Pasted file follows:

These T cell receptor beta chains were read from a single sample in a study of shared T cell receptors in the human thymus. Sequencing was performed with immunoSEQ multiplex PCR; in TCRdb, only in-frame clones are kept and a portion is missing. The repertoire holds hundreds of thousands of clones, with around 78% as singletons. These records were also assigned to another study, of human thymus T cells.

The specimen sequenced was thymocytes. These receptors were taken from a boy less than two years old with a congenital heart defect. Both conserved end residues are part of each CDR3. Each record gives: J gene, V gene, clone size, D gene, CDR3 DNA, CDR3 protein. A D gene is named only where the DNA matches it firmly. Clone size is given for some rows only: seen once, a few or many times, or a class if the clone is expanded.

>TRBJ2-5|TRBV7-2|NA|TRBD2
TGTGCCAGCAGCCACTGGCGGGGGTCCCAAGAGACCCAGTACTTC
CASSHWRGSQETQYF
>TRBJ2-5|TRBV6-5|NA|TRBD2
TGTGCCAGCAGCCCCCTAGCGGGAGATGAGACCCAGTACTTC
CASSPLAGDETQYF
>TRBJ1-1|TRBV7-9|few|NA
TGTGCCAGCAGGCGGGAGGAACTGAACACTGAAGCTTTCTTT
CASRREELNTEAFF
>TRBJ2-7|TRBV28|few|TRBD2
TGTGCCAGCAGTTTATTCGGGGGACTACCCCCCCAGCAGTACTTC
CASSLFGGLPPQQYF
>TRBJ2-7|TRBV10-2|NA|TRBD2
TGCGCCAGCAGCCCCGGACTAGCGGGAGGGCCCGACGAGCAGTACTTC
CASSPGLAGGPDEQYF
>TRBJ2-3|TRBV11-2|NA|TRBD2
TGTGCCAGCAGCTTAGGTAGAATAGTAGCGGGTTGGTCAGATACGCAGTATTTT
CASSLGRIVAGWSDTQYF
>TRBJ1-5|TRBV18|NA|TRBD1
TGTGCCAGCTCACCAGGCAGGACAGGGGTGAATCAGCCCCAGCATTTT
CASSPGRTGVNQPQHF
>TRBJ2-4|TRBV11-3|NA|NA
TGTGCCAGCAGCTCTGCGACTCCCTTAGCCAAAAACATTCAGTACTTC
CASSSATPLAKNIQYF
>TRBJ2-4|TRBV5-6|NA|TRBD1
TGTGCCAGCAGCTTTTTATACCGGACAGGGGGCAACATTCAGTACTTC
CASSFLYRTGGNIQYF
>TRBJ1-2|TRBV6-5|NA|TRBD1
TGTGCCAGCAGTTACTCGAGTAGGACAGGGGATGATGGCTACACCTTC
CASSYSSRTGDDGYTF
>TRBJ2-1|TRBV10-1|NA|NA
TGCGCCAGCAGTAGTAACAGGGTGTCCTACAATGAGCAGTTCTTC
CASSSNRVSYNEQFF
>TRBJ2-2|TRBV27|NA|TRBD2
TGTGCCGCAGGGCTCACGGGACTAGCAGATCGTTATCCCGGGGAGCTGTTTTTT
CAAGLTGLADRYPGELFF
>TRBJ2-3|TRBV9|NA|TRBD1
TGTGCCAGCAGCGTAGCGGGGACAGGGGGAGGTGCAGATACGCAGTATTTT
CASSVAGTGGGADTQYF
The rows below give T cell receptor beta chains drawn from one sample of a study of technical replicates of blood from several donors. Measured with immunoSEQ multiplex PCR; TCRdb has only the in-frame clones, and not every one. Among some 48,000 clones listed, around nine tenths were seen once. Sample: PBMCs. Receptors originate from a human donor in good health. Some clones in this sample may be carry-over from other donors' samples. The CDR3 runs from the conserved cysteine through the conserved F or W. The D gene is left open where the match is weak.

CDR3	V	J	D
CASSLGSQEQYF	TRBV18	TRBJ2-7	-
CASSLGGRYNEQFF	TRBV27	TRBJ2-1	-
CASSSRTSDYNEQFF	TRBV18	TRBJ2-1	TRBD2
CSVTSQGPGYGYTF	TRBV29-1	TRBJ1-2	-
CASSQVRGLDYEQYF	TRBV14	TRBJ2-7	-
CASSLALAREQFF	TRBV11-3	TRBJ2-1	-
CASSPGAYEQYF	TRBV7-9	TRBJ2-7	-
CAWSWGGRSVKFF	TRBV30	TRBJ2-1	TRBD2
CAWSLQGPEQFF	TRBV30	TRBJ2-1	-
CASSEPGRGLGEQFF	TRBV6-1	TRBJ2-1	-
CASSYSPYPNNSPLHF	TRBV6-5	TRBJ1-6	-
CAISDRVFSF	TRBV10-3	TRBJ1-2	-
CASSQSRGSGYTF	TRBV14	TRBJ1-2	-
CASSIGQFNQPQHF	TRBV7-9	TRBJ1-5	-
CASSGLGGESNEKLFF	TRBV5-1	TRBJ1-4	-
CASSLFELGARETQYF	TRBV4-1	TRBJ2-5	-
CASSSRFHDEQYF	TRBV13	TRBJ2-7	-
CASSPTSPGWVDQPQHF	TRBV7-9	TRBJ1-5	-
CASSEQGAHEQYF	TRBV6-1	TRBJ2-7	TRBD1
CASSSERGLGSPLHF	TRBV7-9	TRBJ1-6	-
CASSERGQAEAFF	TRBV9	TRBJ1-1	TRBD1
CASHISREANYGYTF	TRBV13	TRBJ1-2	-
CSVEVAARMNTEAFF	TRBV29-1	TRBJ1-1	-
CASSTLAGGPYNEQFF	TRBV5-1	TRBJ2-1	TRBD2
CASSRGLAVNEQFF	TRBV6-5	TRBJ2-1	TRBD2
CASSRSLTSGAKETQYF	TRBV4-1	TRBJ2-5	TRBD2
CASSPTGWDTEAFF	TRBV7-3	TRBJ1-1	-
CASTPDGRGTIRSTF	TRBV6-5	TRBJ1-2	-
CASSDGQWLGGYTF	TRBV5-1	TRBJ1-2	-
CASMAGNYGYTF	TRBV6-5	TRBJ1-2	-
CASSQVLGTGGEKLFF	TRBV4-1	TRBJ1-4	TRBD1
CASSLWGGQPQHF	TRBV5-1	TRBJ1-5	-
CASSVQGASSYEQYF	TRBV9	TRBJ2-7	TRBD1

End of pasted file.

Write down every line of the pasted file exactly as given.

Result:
These T cell receptor beta chains were read from a single sample in a study of shared T cell receptors in the human thymus. Sequencing was performed with immunoSEQ multiplex PCR; in TCRdb, only in-frame clones are kept and a portion is missing. The repertoire holds hundreds of thousands of clones, with around 78% as singletons. These records were also assigned to another study, of human thymus T cells.

The specimen sequenced was thymocytes. These receptors were taken from a boy less than two years old with a congenital heart defect. Both conserved end residues are part of each CDR3. Each record gives: J gene, V gene, clone size, D gene, CDR3 DNA, CDR3 protein. A D gene is named only where the DNA matches it firmly. Clone size is given for some rows only: seen once, a few or many times, or a class if the clone is expanded.

>TRBJ2-5|TRBV7-2|NA|TRBD2
TGTGCCAGCAGCCACTGGCGGGGGTCCCAAGAGACCCAGTACTTC
CASSHWRGSQETQYF
>TRBJ2-5|TRBV6-5|NA|TRBD2
TGTGCCAGCAGCCCCCTAGCGGGAGATGAGACCCAGTACTTC
CASSPLAGDETQYF
>TRBJ1-1|TRBV7-9|few|NA
TGTGCCAGCAGGCGGGAGGAACTGAACACTGAAGCTTTCTTT
CASRREELNTEAFF
>TRBJ2-7|TRBV28|few|TRBD2
TGTGCCAGCAGTTTATTCGGGGGACTACCCCCCCAGCAGTACTTC
CASSLFGGLPPQQYF
>TRBJ2-7|TRBV10-2|NA|TRBD2
TGCGCCAGCAGCCCCGGACTAGCGGGAGGGCCCGACGAGCAGTACTTC
CASSPGLAGGPDEQYF
>TRBJ2-3|TRBV11-2|NA|TRBD2
TGTGCCAGCAGCTTAGGTAGAATAGTAGCGGGTTGGTCAGATACGCAGTATTTT
CASSLGRIVAGWSDTQYF
>TRBJ1-5|TRBV18|NA|TRBD1
TGTGCCAGCTCACCAGGCAGGACAGGGGTGAATCAGCCCCAGCATTTT
CASSPGRTGVNQPQHF
>TRBJ2-4|TRBV11-3|NA|NA
TGTGCCAGCAGCTCTGCGACTCCCTTAGCCAAAAACATTCAGTACTTC
CASSSATPLAKNIQYF
>TRBJ2-4|TRBV5-6|NA|TRBD1
TGTGCCAGCAGCTTTTTATACCGGACAGGGGGCAACATTCAGTACTTC
CASSFLYRTGGNIQYF
>TRBJ1-2|TRBV6-5|NA|TRBD1
TGTGCCAGCAGTTACTCGAGTAGGACAGGGGATGATGGCTACACCTTC
CASSYSSRTGDDGYTF
>TRBJ2-1|TRBV10-1|NA|NA
TGCGCCAGCAGTAGTAACAGGGTGTCCTACAATGAGCAGTTCTTC
CASSSNRVSYNEQFF
>TRBJ2-2|TRBV27|NA|TRBD2
TGTGCCGCAGGGCTCACGGGACTAGCAGATCGTTATCCCGGGGAGCTGTTTTTT
CAAGLTGLADRYPGELFF
>TRBJ2-3|TRBV9|NA|TRBD1
TGTGCCAGCAGCGTAGCGGGGACAGGGGGAGGTGCAGATACGCAGTATTTT
CASSVAGTGGGADTQYF
The rows below give T cell receptor beta chains drawn from one sample of a study of technical replicates of blood from several donors. Measured with immunoSEQ multiplex PCR; TCRdb has only the in-frame clones, and not every one. Among some 48,000 clones listed, around nine tenths were seen once. Sample: PBMCs. Receptors originate from a human donor in good health. Some clones in this sample may be carry-over from other donors' samples. The CDR3 runs from the conserved cysteine through the conserved F or W. The D gene is left open where the match is weak.

CDR3	V	J	D
CASSLGSQEQYF	TRBV18	TRBJ2-7	-
CASSLGGRYNEQFF	TRBV27	TRBJ2-1	-
CASSSRTSDYNEQFF	TRBV18	TRBJ2-1	TRBD2
CSVTSQGPGYGYTF	TRBV29-1	TRBJ1-2	-
CASSQVRGLDYEQYF	TRBV14	TRBJ2-7	-
CASSLALAREQFF	TRBV11-3	TRBJ2-1	-
CASSPGAYEQYF	TRBV7-9	TRBJ2-7	-
CAWSWGGRSVKFF	TRBV30	TRBJ2-1	TRBD2
CAWSLQGPEQFF	TRBV30	TRBJ2-1	-
CASSEPGRGLGEQFF	TRBV6-1	TRBJ2-1	-
CASSYSPYPNNSPLHF	TRBV6-5	TRBJ1-6	-
CAISDRVFSF	TRBV10-3	TRBJ1-2	-
CASSQSRGSGYTF	TRBV14	TRBJ1-2	-
CASSIGQFNQPQHF	TRBV7-9	TRBJ1-5	-
CASSGLGGESNEKLFF	TRBV5-1	TRBJ1-4	-
CASSLFELGARETQYF	TRBV4-1	TRBJ2-5	-
CASSSRFHDEQYF	TRBV13	TRBJ2-7	-
CASSPTSPGWVDQPQHF	TRBV7-9	TRBJ1-5	-
CASSEQGAHEQYF	TRBV6-1	TRBJ2-7	TRBD1
CASSSERGLGSPLHF	TRBV7-9	TRBJ1-6	-
CASSERGQAEAFF	TRBV9	TRBJ1-1	TRBD1
CASHISREANYGYTF	TRBV13	TRBJ1-2	-
CSVEVAARMNTEAFF	TRBV29-1	TRBJ1-1	-
CASSTLAGGPYNEQFF	TRBV5-1	TRBJ2-1	TRBD2
CASSRGLAVNEQFF	TRBV6-5	TRBJ2-1	TRBD2
CASSRSLTSGAKETQYF	TRBV4-1	TRBJ2-5	TRBD2
CASSPTGWDTEAFF	TRBV7-3	TRBJ1-1	-
CASTPDGRGTIRSTF	TRBV6-5	TRBJ1-2	-
CASSDGQWLGGYTF	TRBV5-1	TRBJ1-2	-
CASMAGNYGYTF	TRBV6-5	TRBJ1-2	-
CASSQVLGTGGEKLFF	TRBV4-1	TRBJ1-4	TRBD1
CASSLWGGQPQHF	TRBV5-1	TRBJ1-5	-
CASSVQGASSYEQYF	TRBV9	TRBJ2-7	TRBD1